The Citadel (novel)
This article needs additional citations for verification. (April 2018) (Learn how and when to remove this template message)
The Citadel is a novel by A. J. Cronin, first published in 1937, which was groundbreaking in its treatment of the contentious theme of medical ethics. It has been credited with laying the foundation in Great Britain for the introduction of the NHS a decade later. In the United States, it won the National Book Award for 1937 novels, voted by members of the American Booksellers Association.
|Author||A. J. Cronin|
Little, Brown (US)
|Media type||Print (hardback & paperback)|
|Pages||446 pp. (UK hardcover)|
For his fifth book, Dr. Cronin drew on his experiences practising medicine in the coal mining communities of the South Wales Valleys, as he had for The Stars Look Down two years earlier. Specifically, he had researched and reported on the correlation between coal dust inhalation and lung disease in the town of Tredegar. He had also worked as a doctor for the Tredegar Medical Aid Society at the Cottage Hospital, which served as the model for the National Health Service.
Cronin once stated in an interview, "I have written in The Citadel all I feel about the medical profession, its injustices, its hide-bound unscientific stubbornness, its humbug ... The horrors and inequities detailed in the story I have personally witnessed. This is not an attack against individuals, but against a system."
In October 1924, Andrew Manson, an idealistic, newly qualified doctor, arrives from Scotland to work as assistant to Doctor Page in the small (fictitious) Welsh mining town of Drineffy (Blaenelly is the name given in some adaptations). He quickly realises that Page is unwell and disabled and that he has to do all the work for a meagre wage. Shocked by the unsanitary conditions he discovers, Manson works to improve matters and receives the support of Dr Philip Denny, a cynical semi-alcoholic who, Manson finds out in due course, took a post as an assistant doctor after having fallen from grace as a surgeon. Resigning, he obtains a post as assistant in a miners' medical aid scheme in 'Aberalaw', a neighbouring coal mining town in the South Wales coalfield. On the strength of this job, Manson marries Christine Barlow, a junior school teacher.
Christine helps her husband with his silicosis research. Eager to improve the lives of his patients, mainly coal miners, Manson dedicates many hours to research in his chosen field of lung disease. He studies for, and is granted, the MRCP, and when his research is published, an MD. The research gains him a post with the 'Mines Fatigue Board' in London, but he resigns after six months to set up a private practice.
Seduced by the thought of easy money from wealthy clients rather than the principles he started out with, Manson becomes involved with pampered private patients and fashionable surgeons and drifts away from his wife. A patient dies because of a surgeon's ineptitude, and the incident causes Manson to abandon his practice and return to his principles. He and his wife repair their damaged relationship, but then she is run over by a bus and killed.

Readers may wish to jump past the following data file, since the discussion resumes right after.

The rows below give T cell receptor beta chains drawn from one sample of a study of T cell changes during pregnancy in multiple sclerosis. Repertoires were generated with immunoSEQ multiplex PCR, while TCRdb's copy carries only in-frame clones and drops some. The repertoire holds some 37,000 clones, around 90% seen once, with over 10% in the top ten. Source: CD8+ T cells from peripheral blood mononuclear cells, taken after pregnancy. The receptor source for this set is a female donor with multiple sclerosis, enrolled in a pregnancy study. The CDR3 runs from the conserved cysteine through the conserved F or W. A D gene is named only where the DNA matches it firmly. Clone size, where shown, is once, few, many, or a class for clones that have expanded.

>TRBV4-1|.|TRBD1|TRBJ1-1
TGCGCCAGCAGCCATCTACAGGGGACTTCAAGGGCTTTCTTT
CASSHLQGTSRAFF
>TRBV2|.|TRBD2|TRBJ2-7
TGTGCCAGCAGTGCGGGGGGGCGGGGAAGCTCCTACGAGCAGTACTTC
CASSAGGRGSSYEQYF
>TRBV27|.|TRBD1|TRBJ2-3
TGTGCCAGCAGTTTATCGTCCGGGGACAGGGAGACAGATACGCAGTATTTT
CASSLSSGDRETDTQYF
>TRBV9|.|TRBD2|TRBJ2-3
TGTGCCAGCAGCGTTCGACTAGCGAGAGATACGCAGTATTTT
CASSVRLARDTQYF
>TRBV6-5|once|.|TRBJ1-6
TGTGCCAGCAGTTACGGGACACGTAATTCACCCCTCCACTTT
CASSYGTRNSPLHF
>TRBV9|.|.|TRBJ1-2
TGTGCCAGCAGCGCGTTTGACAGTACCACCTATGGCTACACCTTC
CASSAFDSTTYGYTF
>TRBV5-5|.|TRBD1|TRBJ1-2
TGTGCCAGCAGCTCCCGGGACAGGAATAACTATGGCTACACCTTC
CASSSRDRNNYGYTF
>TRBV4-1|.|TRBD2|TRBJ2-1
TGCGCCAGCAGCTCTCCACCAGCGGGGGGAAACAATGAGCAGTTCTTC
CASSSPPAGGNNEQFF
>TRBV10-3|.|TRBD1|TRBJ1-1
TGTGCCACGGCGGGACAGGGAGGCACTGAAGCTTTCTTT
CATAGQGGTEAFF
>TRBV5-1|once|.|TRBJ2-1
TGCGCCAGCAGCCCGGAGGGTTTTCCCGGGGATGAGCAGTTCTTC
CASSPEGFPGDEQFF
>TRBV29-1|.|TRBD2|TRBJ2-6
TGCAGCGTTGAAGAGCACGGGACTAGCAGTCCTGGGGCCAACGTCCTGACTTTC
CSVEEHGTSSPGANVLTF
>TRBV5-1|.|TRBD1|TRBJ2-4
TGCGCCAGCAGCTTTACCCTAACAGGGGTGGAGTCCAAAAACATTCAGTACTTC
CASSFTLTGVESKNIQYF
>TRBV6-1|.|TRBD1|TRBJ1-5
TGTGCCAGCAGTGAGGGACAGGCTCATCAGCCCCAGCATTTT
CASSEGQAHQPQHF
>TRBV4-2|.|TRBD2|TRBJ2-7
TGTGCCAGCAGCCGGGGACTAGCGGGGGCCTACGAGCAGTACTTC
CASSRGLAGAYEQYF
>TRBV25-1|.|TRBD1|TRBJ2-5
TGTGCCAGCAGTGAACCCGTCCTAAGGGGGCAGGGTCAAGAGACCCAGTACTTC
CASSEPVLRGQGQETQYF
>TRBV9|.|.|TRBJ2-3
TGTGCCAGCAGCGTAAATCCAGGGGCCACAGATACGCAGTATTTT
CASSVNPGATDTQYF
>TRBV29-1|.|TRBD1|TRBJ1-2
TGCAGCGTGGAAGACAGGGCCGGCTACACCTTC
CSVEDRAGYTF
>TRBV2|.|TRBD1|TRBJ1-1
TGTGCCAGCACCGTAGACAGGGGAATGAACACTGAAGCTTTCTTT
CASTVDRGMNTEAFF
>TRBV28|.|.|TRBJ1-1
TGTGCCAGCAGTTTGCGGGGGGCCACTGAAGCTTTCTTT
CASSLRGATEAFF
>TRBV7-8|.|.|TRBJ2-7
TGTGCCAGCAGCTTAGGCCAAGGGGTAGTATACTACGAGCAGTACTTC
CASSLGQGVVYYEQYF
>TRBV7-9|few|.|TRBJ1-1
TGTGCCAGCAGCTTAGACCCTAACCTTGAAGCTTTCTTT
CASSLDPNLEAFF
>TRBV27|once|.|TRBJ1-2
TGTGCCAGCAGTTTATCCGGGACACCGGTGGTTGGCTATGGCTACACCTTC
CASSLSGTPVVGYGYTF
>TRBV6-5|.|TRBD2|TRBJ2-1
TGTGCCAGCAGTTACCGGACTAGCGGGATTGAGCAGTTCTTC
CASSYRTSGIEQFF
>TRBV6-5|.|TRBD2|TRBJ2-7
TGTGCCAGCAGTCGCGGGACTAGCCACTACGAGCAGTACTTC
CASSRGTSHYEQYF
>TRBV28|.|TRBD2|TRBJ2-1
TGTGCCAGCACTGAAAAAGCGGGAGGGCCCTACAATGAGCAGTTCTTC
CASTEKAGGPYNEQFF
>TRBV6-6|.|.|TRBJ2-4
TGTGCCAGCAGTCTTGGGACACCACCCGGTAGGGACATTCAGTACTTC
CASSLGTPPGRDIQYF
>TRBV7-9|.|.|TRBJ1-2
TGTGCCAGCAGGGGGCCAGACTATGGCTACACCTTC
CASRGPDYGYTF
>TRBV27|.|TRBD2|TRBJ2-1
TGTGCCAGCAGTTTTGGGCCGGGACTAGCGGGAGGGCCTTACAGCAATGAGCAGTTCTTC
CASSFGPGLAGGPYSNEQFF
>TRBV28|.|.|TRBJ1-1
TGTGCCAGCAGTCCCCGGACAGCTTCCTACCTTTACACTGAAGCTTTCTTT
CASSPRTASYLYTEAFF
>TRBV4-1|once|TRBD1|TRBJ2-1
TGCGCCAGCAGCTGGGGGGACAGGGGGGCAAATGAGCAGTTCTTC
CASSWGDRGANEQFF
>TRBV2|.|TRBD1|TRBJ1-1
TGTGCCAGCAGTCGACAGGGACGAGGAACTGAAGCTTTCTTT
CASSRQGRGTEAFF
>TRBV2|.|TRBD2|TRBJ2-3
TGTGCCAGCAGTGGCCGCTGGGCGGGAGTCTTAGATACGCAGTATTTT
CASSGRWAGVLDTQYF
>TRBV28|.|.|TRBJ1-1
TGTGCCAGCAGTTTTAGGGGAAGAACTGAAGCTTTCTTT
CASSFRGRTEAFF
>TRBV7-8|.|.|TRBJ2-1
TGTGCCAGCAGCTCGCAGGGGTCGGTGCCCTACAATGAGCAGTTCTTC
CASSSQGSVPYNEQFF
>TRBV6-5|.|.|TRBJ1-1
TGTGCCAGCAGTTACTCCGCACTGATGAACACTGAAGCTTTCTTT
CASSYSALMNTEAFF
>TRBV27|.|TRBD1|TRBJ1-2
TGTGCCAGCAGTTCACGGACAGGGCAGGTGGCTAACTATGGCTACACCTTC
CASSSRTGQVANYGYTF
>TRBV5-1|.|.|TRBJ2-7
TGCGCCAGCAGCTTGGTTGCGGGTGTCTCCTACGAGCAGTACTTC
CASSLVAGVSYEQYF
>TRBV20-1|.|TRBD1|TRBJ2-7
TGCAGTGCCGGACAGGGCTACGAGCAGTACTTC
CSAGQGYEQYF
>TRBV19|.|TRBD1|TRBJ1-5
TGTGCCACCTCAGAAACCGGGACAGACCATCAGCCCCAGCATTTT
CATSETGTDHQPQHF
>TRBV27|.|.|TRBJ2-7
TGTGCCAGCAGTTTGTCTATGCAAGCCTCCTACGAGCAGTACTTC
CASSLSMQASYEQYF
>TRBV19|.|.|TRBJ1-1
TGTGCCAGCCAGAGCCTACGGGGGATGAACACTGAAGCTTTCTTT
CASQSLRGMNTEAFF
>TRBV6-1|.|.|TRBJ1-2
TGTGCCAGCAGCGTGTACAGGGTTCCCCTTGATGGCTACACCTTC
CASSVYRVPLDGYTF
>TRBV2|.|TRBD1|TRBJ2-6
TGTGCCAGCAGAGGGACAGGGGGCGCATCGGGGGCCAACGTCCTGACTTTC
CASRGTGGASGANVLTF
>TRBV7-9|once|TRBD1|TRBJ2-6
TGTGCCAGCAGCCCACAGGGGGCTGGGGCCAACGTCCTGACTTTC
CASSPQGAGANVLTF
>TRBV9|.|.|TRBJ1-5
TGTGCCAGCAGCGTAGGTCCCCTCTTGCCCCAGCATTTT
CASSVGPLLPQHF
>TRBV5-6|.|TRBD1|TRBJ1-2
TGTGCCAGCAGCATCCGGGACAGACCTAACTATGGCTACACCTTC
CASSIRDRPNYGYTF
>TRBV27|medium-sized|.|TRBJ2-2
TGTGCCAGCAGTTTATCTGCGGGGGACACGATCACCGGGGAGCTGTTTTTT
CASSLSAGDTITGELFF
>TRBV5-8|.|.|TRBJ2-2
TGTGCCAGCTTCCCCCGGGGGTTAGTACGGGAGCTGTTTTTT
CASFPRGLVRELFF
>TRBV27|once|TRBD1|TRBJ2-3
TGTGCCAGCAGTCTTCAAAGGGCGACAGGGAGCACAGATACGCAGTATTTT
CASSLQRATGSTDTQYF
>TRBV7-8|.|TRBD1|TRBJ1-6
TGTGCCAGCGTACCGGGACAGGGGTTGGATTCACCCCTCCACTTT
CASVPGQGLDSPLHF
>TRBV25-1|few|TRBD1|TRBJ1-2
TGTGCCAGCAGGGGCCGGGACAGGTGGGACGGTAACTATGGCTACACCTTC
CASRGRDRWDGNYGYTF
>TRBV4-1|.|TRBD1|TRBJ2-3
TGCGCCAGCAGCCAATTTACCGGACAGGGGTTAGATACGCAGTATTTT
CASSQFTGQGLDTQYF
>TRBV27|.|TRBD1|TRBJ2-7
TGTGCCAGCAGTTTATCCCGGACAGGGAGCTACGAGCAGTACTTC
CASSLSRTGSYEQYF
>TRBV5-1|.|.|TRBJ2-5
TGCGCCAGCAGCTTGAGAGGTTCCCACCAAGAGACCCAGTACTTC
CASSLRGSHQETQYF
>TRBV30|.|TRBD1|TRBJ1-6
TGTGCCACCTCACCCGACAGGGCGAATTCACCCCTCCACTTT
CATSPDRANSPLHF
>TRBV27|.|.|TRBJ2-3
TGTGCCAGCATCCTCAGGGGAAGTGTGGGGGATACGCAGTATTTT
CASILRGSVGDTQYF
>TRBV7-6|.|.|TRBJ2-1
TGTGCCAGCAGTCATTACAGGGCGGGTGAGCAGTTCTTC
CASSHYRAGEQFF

Since Manson has accused the incompetent surgeon of murder, he is vindictively reported to the General Medical Council for having worked with an American tuberculosis specialist, Richard Stillman, who does not have a medical degree, even though the patient had been successfully treated at his clinic. Stillman's treatment, that of pneumothorax involved collapsing an affected lung with nitrogen, and was not universally accepted at the time.
Despite his lawyer's gloomy prognosis, Manson forcefully justifies his actions during the hearing and is not struck off the medical register.
The novel is of interest because of its portrayal of a voluntary contribution medical association which is based (not entirely uncritically) on the Tredegar Medical Aid Society for which Cronin worked for a time in the 1920s, and which in due course became the inspiration for the National Health Service as established under Aneurin Bevan.
The novel was made into a 1938 film with Robert Donat, Rosalind Russell, Ralph Richardson and Rex Harrison, and television versions include one American (1960), two British (1960 & 1983), and two Italian (1964 & 2003) adaptations of the novel. There are also three film adaptations of the novel in Indian languages: Tere Mere Sapne (1971) in Hindi, Jiban Saikate (1972) in Bengali and Madhura Swapnam (1982) in Telugu. In 2017 an adaptation for radio by Christopher Reason was featured as the BBC Radio 4 15 minute drama. 
- "An expectant public: 1948–2008 60 years of the NHS". Birth of NHS in Scotland. Scottish Government. 2008. Retrieved 25 March 2013.
"Booksellers Give Prize to 'Citadel': Cronin's Work About Doctors Their Favorite--'Mme. Curie' Gets Non-Fiction Award ...", The New York Times, 2 March 1938, page 14. ProQuest Historical Newspapers The New York Times (1851–2007).
Ballots were submitted by 319 stores; there had been about 600 ABA members one year earlier.
• At the Hotel Astor luncheon, presenter Clifton Fadiman said: "Unlike the Pulitzer Prize committee, the booksellers merely vote for their favorite books. They do not say it is the best book or the one that will elevate the standard of manhood or womanhood. Twenty years from now we can decide which are the masterpieces. This year we can only decide which books we enjoyed reading the most."
- "IN FOCUS - Dreaming of a better tomorrow". The Times of India. Retrieved 30 November 2016.
- "15 Minute Drama, The Citadel". BBC Radio 4. Retrieved 2 November 2017.
- The Literature, Arts, and Medicine Database
- Book summary (Archived version)
- Analysis of The Citadel
- Excerpt from "Health in Gwent"
- History of healthcare in the South Wales Coalfield
- Article about Cronin and the NHS
- "The Citadel" on The Campbell Playhouse (January 21, 1940) with Orson Welles and Geraldine Fitzgerald